Campaign successess

Blog: Ending social evictions that lead to homelessness










This week a slightly techy-sounding announcement from the Welsh Government included a small mention of something pretty huge. It’s something that has the potential to transform Wales’ social housing system into one of the most progressive in the world.

It’s a goal that we at Shelter Cymru have been working towards, quietly, behind the scenes, for the last five years: an ambition that homelessness should never be the result of an eviction from social housing.

The Welsh Government has enthusiastically supported this aim, and this week made it an expectation linked to the five-year rent settlement that social landlords will work to eliminate evictions that lead to homelessness.

To make this happen, Welsh housing associations and local authority landlords will be adopting the absolute best of best practice in tenancy sustainment: building supportive relationships with all tenants from the outset; being a trustworthy ally, not a frightening authority figure; and never threatening eviction as a way of ‘incentivising engagement’.

When a tenant must be moved for everyone’s safety this shouldn’t be done chaotically with council homelessness services having to deal with the fallout, but in a controlled way with agencies working together to support the individual into a new home that’s right for them.

This sounds like a dream but some Welsh landlords are already achieving incredibly low eviction numbers. While others have a bit further to go, we are picking up on widespread enthusiasm about taking on this new challenge.

The movement to end evictions into homelessness began back in 2015 when we published a major report describing the horrible human cost of such evictions. We spoke to people who had remained ‘hidden homeless’ for many months afterwards, moving from sofa to sofa. One man told us how he moved into the garden shed of his former home, until he was found by the landlord and made to leave.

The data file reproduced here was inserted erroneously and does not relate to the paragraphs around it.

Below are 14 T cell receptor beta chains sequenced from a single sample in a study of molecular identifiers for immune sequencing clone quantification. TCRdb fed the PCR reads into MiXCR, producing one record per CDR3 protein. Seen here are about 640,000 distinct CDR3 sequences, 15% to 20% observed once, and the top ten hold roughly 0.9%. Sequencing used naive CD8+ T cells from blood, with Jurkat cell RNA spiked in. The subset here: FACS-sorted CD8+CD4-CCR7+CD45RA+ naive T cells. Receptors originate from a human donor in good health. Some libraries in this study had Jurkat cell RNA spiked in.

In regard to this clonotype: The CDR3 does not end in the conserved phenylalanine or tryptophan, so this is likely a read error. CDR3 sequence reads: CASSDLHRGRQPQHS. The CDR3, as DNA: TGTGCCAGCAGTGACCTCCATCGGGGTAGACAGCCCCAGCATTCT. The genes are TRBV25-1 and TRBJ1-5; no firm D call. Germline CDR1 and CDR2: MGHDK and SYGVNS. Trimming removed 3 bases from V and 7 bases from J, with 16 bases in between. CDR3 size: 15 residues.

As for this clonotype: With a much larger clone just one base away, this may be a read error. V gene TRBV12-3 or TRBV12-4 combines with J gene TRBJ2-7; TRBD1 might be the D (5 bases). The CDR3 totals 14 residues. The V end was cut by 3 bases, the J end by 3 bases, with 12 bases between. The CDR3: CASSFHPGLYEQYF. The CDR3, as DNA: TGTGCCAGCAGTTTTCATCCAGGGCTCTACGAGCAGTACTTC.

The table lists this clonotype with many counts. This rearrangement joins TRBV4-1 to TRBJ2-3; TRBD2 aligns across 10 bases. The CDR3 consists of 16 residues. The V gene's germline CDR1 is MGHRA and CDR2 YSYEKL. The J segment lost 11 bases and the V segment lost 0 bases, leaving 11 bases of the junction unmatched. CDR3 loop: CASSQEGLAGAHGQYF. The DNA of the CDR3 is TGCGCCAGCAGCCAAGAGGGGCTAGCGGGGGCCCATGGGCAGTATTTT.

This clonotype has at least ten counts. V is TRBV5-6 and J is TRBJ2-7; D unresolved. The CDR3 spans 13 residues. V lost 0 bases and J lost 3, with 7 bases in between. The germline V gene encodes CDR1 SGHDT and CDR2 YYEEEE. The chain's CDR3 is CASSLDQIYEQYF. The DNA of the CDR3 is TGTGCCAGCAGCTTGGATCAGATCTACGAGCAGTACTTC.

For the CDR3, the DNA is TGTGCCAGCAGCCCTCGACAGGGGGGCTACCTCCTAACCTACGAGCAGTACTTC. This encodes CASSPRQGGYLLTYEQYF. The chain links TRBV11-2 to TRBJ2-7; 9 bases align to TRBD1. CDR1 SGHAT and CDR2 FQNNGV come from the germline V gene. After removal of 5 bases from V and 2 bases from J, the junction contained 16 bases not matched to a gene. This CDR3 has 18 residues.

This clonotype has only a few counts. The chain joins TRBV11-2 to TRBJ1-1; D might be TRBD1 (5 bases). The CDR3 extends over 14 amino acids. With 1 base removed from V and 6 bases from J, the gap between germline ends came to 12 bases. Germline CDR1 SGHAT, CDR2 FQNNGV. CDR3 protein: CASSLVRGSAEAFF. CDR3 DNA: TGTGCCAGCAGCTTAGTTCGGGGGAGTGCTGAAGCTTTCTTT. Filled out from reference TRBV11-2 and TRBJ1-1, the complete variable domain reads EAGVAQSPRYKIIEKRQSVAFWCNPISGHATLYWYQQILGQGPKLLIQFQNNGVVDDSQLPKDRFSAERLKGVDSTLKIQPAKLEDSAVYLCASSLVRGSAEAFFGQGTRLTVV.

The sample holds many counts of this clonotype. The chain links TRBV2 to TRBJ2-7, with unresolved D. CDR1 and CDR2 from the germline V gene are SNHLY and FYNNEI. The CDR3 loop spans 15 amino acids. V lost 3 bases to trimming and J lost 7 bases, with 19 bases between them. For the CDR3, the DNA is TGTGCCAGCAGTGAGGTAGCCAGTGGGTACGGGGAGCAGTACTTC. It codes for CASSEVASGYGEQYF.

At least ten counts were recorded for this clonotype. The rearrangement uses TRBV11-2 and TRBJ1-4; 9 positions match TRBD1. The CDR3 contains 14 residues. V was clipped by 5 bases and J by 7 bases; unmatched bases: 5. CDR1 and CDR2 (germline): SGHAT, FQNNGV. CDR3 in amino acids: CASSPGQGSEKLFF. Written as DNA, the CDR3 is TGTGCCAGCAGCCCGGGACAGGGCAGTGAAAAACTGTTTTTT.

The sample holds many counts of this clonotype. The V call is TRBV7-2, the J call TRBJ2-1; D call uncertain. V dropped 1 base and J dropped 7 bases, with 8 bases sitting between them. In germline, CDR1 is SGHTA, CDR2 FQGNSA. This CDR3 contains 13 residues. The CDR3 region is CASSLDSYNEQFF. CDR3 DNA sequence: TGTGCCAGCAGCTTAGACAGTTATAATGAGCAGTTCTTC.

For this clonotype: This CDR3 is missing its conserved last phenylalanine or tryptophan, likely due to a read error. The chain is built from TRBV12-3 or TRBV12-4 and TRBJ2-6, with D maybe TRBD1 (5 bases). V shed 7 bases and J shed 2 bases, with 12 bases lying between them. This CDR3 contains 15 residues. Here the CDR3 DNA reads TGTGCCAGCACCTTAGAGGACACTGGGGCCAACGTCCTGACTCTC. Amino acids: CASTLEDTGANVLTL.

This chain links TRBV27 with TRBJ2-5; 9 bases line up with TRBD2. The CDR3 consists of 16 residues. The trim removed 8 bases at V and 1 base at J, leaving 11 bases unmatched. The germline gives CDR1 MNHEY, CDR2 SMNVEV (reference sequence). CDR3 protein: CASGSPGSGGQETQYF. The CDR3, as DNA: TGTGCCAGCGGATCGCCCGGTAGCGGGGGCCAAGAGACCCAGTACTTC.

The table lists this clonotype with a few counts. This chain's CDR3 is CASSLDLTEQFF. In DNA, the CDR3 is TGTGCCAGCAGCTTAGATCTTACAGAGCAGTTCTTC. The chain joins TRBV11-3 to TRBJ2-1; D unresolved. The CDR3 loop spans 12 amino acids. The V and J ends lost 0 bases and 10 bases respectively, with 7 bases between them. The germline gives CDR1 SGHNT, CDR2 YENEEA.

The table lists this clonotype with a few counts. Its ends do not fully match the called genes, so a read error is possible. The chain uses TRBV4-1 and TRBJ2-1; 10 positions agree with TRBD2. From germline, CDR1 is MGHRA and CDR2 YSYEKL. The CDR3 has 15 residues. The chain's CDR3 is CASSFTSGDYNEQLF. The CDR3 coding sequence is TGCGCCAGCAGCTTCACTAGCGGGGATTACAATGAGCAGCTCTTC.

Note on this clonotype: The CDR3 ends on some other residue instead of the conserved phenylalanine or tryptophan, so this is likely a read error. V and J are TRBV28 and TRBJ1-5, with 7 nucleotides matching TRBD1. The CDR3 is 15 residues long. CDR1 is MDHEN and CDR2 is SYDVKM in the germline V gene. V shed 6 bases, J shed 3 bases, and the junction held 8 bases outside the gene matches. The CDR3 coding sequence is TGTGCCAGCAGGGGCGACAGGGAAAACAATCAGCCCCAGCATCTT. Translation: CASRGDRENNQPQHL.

‘On the day of the eviction, I received a phone call saying I had 20 minutes to gather my belongings and leave. I had nowhere to go,’ said one woman. ‘I had to leave everything in the flat. I was not given any advice on where to go. I went to my local church, the vicar there referred me to a local night shelter and I spent the first night there.’

Our report also found that evictions from social housing carry a £24.3 million annual cost to the Welsh economy.

Since 2015 we have determinedly kept on highlighting this issue, speaking about it and writing about it and generating debate. We persuaded the Welsh Government to do further research which corroborated our findings. We’ve talked about it at length with the Minister Julie James AM, and as early as February this year she was stating in the Senedd her support for our call.

This week’s announcement shows that the Minister means business. Wales is one step closer to a zero-evictions system. However, we mustn’t lose sight of the role of affordability in all this. While the rent settlement doesn’t allow rises as extreme as we’ve seen in recent years, it could still mean above-inflation increases that many would struggle to afford.

At Shelter Cymru we haven’t forgotten the stressful spring of 2018 when our helpline was inundated with calls from worried tenants who’d just learned their rents were rocketing by more than 4%. It’s going to be more difficult to sustain tenancies if landlords automatically raise rents by the maximum every year. Avoiding evictions has got to include a commitment by landlords to keep rents affordable.